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Abstract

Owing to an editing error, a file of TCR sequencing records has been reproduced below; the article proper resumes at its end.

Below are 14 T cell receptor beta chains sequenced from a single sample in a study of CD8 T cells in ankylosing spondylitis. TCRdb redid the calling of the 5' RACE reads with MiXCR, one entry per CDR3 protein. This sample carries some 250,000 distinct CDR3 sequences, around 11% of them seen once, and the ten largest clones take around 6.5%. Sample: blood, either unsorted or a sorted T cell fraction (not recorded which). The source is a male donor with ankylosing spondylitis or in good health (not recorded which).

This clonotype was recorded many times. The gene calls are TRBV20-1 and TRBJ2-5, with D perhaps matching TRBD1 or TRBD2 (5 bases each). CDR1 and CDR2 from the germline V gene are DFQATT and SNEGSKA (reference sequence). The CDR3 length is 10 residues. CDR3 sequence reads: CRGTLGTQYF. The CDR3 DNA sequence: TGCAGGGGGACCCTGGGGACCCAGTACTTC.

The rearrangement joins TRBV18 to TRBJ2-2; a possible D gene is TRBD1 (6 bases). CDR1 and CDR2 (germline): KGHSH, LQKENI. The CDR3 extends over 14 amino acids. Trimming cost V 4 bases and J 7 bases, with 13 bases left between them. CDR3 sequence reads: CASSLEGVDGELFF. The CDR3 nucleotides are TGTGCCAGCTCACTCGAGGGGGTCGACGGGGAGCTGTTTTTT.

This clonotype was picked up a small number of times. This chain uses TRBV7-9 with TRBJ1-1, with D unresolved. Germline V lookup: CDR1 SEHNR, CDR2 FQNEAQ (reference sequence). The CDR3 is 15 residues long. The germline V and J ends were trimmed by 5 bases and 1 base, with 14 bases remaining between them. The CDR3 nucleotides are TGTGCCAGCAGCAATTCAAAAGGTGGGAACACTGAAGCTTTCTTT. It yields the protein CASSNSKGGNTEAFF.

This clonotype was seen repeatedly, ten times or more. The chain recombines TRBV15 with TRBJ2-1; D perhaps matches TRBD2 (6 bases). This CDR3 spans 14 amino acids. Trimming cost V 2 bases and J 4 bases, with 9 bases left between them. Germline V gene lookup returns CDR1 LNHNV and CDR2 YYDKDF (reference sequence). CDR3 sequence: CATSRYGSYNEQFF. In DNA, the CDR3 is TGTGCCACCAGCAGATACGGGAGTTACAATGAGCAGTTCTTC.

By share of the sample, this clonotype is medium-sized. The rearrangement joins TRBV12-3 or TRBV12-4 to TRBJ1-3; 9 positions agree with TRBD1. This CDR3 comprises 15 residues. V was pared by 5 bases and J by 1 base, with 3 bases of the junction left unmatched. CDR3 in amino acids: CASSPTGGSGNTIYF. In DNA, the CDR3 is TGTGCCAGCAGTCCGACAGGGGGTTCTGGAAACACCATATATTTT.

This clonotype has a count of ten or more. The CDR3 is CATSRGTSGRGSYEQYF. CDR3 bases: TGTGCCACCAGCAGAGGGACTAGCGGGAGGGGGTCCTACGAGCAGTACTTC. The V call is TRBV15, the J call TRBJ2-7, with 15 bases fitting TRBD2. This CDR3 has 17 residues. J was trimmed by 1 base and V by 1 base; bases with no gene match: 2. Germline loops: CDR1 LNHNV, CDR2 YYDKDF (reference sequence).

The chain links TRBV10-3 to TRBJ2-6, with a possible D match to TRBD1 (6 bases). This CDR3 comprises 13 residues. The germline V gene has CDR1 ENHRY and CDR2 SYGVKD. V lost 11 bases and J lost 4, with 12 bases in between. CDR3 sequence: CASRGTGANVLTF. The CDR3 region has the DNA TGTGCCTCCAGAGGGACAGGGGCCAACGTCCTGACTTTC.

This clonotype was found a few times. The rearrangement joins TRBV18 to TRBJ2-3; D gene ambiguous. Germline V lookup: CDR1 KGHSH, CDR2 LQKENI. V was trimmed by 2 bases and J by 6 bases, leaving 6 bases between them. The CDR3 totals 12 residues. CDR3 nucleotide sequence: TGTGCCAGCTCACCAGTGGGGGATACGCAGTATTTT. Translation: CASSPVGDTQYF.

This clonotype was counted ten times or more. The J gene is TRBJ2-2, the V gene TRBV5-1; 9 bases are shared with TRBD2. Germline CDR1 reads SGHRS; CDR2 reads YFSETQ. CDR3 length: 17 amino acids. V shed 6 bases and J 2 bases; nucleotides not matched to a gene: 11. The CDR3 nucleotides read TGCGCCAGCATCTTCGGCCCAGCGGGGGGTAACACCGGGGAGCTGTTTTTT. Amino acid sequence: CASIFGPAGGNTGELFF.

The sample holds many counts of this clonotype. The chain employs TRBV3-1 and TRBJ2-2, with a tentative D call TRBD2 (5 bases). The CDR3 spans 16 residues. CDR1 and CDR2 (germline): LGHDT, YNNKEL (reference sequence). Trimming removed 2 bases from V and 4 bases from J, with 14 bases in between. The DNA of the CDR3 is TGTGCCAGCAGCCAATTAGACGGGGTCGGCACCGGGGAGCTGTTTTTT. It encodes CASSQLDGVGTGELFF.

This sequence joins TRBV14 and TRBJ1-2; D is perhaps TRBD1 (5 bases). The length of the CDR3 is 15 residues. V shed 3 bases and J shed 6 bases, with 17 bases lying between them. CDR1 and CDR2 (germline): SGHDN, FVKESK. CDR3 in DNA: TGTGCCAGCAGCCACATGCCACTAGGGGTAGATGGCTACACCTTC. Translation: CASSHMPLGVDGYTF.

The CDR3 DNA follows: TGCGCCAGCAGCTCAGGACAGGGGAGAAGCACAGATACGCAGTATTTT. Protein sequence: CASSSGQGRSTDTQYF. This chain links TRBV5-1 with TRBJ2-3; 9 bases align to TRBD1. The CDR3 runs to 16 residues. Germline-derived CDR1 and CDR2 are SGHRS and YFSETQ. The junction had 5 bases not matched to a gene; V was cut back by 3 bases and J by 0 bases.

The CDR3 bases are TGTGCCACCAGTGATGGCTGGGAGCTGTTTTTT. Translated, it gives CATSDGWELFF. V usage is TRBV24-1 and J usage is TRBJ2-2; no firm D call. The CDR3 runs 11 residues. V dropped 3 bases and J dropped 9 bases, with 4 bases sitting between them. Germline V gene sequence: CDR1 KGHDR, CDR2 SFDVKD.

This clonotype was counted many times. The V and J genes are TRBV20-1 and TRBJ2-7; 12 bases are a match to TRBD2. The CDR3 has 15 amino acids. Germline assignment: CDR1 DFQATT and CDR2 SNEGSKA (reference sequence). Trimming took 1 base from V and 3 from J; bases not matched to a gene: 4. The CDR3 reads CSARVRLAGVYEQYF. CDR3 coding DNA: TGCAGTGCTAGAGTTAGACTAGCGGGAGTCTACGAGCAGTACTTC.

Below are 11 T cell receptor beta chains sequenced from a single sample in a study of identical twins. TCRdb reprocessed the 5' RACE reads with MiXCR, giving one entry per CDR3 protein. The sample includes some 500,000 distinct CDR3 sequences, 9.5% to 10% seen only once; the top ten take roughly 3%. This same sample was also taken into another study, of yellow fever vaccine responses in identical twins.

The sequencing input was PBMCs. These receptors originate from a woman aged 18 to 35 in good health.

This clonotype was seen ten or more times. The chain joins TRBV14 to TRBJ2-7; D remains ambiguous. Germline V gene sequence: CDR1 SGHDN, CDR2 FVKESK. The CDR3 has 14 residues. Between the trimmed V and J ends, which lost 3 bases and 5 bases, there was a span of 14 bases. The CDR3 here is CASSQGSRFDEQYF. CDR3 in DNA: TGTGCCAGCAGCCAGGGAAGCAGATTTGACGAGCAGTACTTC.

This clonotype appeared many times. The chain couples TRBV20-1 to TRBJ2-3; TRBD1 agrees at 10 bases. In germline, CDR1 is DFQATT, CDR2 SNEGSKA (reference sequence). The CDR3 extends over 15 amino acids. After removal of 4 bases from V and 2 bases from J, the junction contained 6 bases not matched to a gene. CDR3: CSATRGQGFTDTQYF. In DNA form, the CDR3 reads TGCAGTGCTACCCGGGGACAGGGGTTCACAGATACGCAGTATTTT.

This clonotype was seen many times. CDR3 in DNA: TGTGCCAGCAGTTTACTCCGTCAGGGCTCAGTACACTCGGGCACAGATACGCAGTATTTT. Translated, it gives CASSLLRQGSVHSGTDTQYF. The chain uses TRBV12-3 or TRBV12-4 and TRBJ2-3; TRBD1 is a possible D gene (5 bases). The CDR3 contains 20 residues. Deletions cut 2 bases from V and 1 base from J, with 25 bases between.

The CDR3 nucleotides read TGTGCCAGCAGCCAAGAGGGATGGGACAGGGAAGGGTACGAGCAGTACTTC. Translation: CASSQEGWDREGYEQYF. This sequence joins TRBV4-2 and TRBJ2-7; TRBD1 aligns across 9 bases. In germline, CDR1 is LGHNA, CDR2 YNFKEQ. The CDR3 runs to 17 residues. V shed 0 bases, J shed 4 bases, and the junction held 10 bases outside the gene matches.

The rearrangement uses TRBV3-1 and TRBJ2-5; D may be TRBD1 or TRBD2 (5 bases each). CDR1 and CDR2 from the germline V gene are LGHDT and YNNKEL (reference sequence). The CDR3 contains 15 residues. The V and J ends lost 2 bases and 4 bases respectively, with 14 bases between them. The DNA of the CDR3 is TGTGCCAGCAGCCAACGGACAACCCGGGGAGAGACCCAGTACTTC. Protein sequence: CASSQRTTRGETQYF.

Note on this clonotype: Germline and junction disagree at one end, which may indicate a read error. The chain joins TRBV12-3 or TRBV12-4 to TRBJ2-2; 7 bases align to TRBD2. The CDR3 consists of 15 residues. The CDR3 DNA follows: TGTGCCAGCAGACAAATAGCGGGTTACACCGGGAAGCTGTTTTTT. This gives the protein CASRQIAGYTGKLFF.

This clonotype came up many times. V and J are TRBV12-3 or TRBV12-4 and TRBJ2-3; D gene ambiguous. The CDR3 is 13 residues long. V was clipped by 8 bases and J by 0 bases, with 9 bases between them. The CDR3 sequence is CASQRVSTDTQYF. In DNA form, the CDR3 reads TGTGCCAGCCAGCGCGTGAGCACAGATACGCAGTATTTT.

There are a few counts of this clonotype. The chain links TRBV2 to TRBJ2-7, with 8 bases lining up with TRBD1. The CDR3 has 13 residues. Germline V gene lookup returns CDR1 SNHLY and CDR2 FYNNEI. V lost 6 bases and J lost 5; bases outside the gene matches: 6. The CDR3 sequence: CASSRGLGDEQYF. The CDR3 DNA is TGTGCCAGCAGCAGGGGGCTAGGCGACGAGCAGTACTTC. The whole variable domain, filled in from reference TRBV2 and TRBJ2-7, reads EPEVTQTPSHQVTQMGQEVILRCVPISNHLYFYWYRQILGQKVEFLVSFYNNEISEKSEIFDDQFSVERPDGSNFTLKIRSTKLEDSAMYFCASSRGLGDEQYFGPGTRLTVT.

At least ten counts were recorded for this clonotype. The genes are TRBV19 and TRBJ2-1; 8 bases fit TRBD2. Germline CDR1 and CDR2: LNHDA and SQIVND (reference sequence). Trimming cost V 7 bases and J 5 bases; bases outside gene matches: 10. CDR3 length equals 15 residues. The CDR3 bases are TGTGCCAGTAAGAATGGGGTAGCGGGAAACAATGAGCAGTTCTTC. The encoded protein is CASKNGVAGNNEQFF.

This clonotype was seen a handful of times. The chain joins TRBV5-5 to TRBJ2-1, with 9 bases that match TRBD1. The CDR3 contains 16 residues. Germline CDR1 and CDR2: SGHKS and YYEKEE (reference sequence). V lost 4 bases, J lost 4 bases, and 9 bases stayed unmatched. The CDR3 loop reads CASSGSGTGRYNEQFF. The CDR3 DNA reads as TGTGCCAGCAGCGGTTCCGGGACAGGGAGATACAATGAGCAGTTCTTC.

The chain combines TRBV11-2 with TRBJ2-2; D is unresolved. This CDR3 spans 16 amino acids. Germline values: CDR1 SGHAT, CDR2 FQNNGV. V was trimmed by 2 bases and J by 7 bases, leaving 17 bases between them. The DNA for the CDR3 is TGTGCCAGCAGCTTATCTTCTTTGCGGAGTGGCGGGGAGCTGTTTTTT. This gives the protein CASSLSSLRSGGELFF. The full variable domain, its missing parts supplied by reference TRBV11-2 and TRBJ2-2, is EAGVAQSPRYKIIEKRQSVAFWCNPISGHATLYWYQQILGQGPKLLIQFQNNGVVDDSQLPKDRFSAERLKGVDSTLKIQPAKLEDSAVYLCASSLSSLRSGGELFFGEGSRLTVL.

Parenting a newborn infant has been identified as a significant stressor, and parenting a sick infant evokes an even greater stress. This study evaluated the differential impact of parenting infants with interrupted infantile apnea vs. extremely low birth weight infants. These infants were compared to normal infants on the Bayley Scales of Infant Assessment and the Parenting Stress Index when the infants were 6 months old. Significant effects on the mental index revealed that the low birthweight infants performed more poorly than did the other groups. A stepwise multiple discriminant analysis on the Parenting Stress Index suggested that child adaptability, maternal restrictions, isolation, and health were significant stressors. Mothers of apneic infants were affected most severely by their child's illness. The lower educational level of these mothers may have influenced these findings.